Check out Common Sense Media's tips on How to Handle the Violent Videos at Your Kid's Fingertips

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Monday, May 14, 2018

Equity Maps Make Discussion Assessment Easier

Sometimes it’s amazing when you realize how difficult a task is prior to use of technology. One example of this for teachers is the assessment of student discussions during literature circles or Socratic seminars. Peter Gausmann, seventh grade language arts teacher at Minnetonka Middle School East, recently showed me a technology tool that has made these assessments so much easier, it’s hard to imagine going back to non-tech solution.

Recently Peter began using the Equity Maps app on his iPad during student discussions. After uploading his class lists for each hour, he simply opens the app before a discussion and drags the kids’ icons around the table “map” of the seating arrangement for the discussion group. He then taps a record button and begins tracking the conversation and discussion. Tapping on each name around the table automatically tallies the number of times each student speaks as well as places a marker in the audio recording for ease of access when listening to the recording later. In addition to this, Peter can make notes about the comments and quality of things each person says. At the end of the conversation there is a nice visual map showing how frequently people have spoken, who hasn’t, who has dominated the conversation, the gender equity balance, and more. That visual infographic can help guide the students to learn about their performance and improve in future discussions.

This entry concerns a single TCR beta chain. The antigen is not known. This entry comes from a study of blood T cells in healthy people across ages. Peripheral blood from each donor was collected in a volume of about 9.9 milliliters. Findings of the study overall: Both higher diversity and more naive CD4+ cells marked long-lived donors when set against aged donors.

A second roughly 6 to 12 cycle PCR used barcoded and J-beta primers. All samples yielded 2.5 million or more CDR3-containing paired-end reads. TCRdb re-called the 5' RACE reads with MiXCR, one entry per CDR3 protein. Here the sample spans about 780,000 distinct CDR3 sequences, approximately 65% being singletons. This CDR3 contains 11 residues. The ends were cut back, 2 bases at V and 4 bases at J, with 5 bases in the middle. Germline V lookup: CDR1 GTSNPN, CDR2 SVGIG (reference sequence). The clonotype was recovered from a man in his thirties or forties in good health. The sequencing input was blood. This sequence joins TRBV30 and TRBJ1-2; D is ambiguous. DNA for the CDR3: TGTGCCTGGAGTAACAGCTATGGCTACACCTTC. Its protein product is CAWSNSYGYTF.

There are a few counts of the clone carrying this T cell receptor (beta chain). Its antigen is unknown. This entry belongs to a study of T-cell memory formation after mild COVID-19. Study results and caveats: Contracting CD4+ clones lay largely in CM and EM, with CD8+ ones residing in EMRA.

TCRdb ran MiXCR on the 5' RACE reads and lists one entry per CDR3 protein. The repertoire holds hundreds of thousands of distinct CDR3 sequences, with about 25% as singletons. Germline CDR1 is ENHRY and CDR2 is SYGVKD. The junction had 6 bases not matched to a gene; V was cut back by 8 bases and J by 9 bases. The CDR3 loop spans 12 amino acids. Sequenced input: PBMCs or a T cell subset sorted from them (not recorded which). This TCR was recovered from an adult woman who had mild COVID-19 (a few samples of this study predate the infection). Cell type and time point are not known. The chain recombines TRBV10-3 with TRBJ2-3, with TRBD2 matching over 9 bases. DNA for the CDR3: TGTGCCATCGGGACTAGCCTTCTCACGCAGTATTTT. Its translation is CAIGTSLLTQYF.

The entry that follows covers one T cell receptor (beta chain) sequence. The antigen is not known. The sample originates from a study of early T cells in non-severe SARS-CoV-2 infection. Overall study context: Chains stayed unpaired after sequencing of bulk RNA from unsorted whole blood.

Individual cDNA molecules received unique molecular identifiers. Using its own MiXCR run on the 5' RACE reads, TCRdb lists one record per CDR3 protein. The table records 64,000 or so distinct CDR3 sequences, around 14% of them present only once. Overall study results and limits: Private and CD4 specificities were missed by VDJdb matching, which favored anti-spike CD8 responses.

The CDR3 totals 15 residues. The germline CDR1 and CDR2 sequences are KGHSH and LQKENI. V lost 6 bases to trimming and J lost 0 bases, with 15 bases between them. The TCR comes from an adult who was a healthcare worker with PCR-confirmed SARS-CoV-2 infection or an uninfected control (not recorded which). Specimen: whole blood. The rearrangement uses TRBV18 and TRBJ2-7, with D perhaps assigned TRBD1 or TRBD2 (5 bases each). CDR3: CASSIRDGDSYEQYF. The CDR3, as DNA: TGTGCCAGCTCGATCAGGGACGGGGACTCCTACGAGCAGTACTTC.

Peter explained to me that this tool has made assessing class discussions much less of a daunting task. Using the Equity Maps tool allows him to better provide his students with feedback about their performance. He can actually focus on the content of what’s being discussed rather than having to worry about tallying who said what when and for how long. This is just another example of ways that technology enhances instruction and learning for both students and teachers!

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Monday, May 7, 2018

Spring Brings Hatching Duck Eggs & Raspberry Pi to Minnetonka First Grade Classrooms

An annual tradition in all Minnetonka first grade classrooms is the hatching of duck eggs. Each year, these eggs are carefully raised in an incubator and eagerly watched by the students. Eggs are "candled" with a flashlight to see what is inside and if there is any movement. Students and teachers take care of the eggs, watching the temperature and humidity levels, and teachers even come in on the weekends to turn the eggs. Eventually the students get to see the result. Sometimes they are fortunate enough to be present in school when the eggs hatch and other times they miss out on seeing it live. Fortunately now this problem has a solution which includes Raspberry Pi.

This annual project is one my own children loved when they were in first grade. Eight years ago when my oldest son was a first grader, we put together a video highlighting the process and what happens to all the ducklings after school is out for the summer--students were very concerned about this unknown! The video was done in Spanish and English as well as translated into Chinese for our immersion students.

Two years ago, Hsin-Yi Liu, a first grade Chinese immersion teacher at Excelsior Elementary, was awarded a grant from the Minnetonka Foundation to get some new equipment for this project. She received funding to purchase three automated incubators and LED candlers. After a successful test of the equipment last year, this year she received money from her school's PTO to get the equipment for the remaining first grade teachers in her building as well as a Raspberry Pi 3 Starter Kit and electronic Raspberry Pi Camera Module for each classroom.